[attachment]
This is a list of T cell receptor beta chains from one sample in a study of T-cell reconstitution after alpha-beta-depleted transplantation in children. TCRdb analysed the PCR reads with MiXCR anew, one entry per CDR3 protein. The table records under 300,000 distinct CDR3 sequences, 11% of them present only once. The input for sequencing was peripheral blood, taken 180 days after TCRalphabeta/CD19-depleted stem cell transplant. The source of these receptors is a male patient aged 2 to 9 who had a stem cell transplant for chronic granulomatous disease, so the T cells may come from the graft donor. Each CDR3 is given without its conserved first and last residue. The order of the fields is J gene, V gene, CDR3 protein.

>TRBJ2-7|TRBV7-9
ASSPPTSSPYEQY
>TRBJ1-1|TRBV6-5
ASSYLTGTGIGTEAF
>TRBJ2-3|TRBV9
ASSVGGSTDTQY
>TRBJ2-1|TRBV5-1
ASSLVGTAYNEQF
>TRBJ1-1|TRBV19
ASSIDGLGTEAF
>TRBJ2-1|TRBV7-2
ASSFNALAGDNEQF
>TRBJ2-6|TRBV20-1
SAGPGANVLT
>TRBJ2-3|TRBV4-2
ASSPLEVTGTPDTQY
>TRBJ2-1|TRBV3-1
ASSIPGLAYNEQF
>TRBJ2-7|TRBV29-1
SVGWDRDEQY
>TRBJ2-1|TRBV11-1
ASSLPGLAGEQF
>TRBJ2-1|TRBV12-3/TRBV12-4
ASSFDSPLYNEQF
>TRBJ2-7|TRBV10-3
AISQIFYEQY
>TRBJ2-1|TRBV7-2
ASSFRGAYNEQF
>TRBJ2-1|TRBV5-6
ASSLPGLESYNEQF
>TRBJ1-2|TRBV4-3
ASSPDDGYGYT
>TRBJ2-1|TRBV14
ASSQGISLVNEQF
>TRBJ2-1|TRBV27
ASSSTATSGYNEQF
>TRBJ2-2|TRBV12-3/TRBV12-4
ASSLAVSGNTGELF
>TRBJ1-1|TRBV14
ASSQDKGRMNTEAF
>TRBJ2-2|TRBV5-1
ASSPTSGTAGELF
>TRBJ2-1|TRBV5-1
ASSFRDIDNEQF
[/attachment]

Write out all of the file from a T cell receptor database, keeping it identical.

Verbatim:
This is a list of T cell receptor beta chains from one sample in a study of T-cell reconstitution after alpha-beta-depleted transplantation in children. TCRdb analysed the PCR reads with MiXCR anew, one entry per CDR3 protein. The table records under 300,000 distinct CDR3 sequences, 11% of them present only once. The input for sequencing was peripheral blood, taken 180 days after TCRalphabeta/CD19-depleted stem cell transplant. The source of these receptors is a male patient aged 2 to 9 who had a stem cell transplant for chronic granulomatous disease, so the T cells may come from the graft donor. Each CDR3 is given without its conserved first and last residue. The order of the fields is J gene, V gene, CDR3 protein.

>TRBJ2-7|TRBV7-9
ASSPPTSSPYEQY
>TRBJ1-1|TRBV6-5
ASSYLTGTGIGTEAF
>TRBJ2-3|TRBV9
ASSVGGSTDTQY
>TRBJ2-1|TRBV5-1
ASSLVGTAYNEQF
>TRBJ1-1|TRBV19
ASSIDGLGTEAF
>TRBJ2-1|TRBV7-2
ASSFNALAGDNEQF
>TRBJ2-6|TRBV20-1
SAGPGANVLT
>TRBJ2-3|TRBV4-2
ASSPLEVTGTPDTQY
>TRBJ2-1|TRBV3-1
ASSIPGLAYNEQF
>TRBJ2-7|TRBV29-1
SVGWDRDEQY
>TRBJ2-1|TRBV11-1
ASSLPGLAGEQF
>TRBJ2-1|TRBV12-3/TRBV12-4
ASSFDSPLYNEQF
>TRBJ2-7|TRBV10-3
AISQIFYEQY
>TRBJ2-1|TRBV7-2
ASSFRGAYNEQF
>TRBJ2-1|TRBV5-6
ASSLPGLESYNEQF
>TRBJ1-2|TRBV4-3
ASSPDDGYGYT
>TRBJ2-1|TRBV14
ASSQGISLVNEQF
>TRBJ2-1|TRBV27
ASSSTATSGYNEQF
>TRBJ2-2|TRBV12-3/TRBV12-4
ASSLAVSGNTGELF
>TRBJ1-1|TRBV14
ASSQDKGRMNTEAF
>TRBJ2-2|TRBV5-1
ASSPTSGTAGELF
>TRBJ2-1|TRBV5-1
ASSFRDIDNEQF